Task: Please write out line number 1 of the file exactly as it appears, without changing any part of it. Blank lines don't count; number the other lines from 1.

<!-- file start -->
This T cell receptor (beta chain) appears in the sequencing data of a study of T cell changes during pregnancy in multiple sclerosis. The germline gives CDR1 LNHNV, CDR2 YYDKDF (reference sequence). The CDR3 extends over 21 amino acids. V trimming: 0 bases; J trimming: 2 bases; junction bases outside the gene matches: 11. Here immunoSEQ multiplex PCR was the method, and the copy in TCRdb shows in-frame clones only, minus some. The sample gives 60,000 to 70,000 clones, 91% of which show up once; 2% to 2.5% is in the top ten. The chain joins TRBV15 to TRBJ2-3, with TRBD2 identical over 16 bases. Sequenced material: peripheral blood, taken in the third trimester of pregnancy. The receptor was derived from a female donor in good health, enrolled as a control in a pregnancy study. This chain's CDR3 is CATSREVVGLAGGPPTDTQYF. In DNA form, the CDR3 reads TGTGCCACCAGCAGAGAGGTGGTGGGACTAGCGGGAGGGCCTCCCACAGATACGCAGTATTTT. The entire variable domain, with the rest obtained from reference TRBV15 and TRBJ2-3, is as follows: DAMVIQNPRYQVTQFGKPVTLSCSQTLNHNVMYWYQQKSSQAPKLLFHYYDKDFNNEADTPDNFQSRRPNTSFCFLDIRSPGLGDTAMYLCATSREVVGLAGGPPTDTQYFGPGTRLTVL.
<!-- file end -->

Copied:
This T cell receptor (beta chain) appears in the sequencing data of a study of T cell changes during pregnancy in multiple sclerosis. The germline gives CDR1 LNHNV, CDR2 YYDKDF (reference sequence). The CDR3 extends over 21 amino acids. V trimming: 0 bases; J trimming: 2 bases; junction bases outside the gene matches: 11. Here immunoSEQ multiplex PCR was the method, and the copy in TCRdb shows in-frame clones only, minus some. The sample gives 60,000 to 70,000 clones, 91% of which show up once; 2% to 2.5% is in the top ten. The chain joins TRBV15 to TRBJ2-3, with TRBD2 identical over 16 bases. Sequenced material: peripheral blood, taken in the third trimester of pregnancy. The receptor was derived from a female donor in good health, enrolled as a control in a pregnancy study. This chain's CDR3 is CATSREVVGLAGGPPTDTQYF. In DNA form, the CDR3 reads TGTGCCACCAGCAGAGAGGTGGTGGGACTAGCGGGAGGGCCTCCCACAGATACGCAGTATTTT. The entire variable domain, with the rest obtained from reference TRBV15 and TRBJ2-3, is as follows: DAMVIQNPRYQVTQFGKPVTLSCSQTLNHNVMYWYQQKSSQAPKLLFHYYDKDFNNEADTPDNFQSRRPNTSFCFLDIRSPGLGDTAMYLCATSREVVGLAGGPPTDTQYFGPGTRLTVL.